Myself?  Well…  I’m not a fiction writer.  I’d never delude myself into thinking I could craft a novel.  A short story?  A bit of flash fiction?  Sure thing.  But I could never hold your attention long enough to bring you so deep into a world with such rich characters that you’d mourn for them when finished.  And I’m okay with that.

I write in my voice, and I write for every day people.  I may not particularly like people, but I love them…  I think people are full of potential.  And if my voice, my stories, my experiences, my knowledge, can inspire people?  Then I was “write” to put fingers to keys.  I know I will not change the world, but perhaps I can enkindle you.

red quill and silver ink well

Check out the weekly writing challenge here at wordpress.com:  Stylish Imitation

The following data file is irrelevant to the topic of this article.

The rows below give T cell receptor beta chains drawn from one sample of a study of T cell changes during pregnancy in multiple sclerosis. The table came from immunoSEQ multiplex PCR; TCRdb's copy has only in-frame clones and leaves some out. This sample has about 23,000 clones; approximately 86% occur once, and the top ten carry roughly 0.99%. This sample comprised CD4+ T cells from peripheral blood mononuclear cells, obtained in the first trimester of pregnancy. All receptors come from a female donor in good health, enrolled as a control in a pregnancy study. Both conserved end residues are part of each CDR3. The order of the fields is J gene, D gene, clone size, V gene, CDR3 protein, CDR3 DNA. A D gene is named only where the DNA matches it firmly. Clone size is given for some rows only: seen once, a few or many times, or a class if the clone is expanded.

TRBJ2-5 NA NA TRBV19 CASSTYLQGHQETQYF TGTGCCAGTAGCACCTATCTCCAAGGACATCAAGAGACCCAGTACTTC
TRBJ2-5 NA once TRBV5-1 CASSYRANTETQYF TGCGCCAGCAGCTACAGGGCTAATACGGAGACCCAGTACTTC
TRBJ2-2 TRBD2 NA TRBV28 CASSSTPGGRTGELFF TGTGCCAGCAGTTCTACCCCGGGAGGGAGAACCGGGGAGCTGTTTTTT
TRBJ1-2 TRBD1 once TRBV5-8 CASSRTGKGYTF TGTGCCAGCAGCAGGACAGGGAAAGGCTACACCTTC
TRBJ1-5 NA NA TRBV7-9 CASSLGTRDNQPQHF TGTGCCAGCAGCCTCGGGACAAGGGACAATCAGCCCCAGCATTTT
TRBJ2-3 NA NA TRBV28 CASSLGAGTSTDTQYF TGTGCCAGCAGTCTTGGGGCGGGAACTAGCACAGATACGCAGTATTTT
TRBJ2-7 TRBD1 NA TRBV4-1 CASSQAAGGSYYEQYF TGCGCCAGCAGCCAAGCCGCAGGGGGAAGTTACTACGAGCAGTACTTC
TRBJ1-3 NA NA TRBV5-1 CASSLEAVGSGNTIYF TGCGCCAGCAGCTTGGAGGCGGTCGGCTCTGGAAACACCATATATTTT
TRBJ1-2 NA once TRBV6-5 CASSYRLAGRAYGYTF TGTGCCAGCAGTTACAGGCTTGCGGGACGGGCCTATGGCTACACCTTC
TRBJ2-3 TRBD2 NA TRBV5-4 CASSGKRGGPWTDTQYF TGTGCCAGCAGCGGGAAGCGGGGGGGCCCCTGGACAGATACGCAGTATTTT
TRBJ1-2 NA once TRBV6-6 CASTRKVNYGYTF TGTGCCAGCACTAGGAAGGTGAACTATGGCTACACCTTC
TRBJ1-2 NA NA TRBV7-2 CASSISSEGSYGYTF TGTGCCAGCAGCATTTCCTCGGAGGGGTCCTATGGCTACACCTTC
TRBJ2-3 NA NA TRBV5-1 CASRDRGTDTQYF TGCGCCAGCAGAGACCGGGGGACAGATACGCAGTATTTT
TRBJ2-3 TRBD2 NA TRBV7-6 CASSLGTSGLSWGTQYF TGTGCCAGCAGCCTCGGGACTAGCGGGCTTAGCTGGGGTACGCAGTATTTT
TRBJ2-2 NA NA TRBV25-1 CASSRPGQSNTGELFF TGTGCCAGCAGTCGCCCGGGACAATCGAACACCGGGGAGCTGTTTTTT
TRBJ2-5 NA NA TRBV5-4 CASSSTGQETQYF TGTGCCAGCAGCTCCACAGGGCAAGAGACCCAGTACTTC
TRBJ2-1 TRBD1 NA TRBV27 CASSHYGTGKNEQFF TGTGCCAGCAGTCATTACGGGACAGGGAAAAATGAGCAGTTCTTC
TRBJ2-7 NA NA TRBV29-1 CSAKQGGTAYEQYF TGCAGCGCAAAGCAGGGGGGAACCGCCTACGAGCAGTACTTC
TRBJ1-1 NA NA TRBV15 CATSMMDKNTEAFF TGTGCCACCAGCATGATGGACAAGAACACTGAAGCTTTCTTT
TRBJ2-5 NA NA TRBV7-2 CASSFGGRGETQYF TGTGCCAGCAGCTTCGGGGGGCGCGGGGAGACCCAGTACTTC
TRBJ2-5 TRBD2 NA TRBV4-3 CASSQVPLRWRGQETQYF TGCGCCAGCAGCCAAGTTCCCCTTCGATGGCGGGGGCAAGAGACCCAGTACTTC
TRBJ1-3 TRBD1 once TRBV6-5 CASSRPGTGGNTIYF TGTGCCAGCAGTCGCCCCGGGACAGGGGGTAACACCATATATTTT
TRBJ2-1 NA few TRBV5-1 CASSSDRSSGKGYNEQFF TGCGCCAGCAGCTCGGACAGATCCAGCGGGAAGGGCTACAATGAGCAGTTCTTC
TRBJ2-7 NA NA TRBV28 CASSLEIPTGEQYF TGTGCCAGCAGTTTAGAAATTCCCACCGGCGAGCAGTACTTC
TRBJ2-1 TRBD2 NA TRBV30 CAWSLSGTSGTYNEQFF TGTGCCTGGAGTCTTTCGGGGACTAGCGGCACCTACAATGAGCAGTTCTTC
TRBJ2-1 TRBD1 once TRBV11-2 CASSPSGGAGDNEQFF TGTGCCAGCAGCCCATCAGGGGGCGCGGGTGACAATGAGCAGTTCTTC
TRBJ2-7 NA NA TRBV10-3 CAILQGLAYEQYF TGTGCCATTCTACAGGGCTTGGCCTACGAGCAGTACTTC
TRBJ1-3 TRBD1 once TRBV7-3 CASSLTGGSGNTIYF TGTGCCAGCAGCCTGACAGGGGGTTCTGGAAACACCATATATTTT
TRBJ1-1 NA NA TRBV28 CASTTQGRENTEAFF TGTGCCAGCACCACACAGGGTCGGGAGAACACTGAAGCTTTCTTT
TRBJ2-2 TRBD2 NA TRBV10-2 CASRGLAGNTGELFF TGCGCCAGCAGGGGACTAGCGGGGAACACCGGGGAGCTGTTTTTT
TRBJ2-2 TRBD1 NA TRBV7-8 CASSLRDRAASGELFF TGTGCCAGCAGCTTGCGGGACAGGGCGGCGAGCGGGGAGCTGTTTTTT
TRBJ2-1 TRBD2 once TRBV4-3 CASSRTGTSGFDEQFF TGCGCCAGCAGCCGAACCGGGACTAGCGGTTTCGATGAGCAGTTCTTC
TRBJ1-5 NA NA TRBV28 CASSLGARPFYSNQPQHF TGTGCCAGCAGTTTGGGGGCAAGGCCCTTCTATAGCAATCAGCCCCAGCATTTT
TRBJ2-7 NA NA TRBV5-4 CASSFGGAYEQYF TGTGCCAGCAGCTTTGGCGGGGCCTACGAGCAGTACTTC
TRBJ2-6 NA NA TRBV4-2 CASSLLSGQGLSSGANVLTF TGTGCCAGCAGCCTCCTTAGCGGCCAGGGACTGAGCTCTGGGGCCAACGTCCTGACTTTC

Cuddled up…

As the rain pours down, the thunder rolls, and the lighting flashes across the sky…  the girlie and I cuddle beneath Nana’s blanket.  Listening, and loving the sights, sounds, and smells of a Summer storm.  🙂

All cuddled up...

On an unrelated note…  I’ve finished the manuscript for my children’s story.  What possessed me to write a children’s book I’ll never know.  But it was the first time my muse hit me in such an unrelenting fashion in a long time.  I’m quite comfortable writing canine non-fiction (dog training advice, behaviour tips, and breed information most commonly).  But then, one evening, laying in bed next to my sleeping girl I just felt the NEED to write.  The only thing near by was my BlackBerry… so believe it or not I actually wrote the first 1/3 of the manuscript on that.  LMAO  Hey!  When the muse hits, the muse hits!  If I’ve learned one thing as a writer it’s to listen to my inner voice.

Now I begin taking steps on completely foreign soil.  I don’t have contacts (agents and publishers) in this world.  In non-fiction, doing what I’ve been doing for years?  Yep.  I know many folks.  But this is something completely new to me.  So it’s a new adventure… but one I think will be very worth fully delving into.  Wish me luck.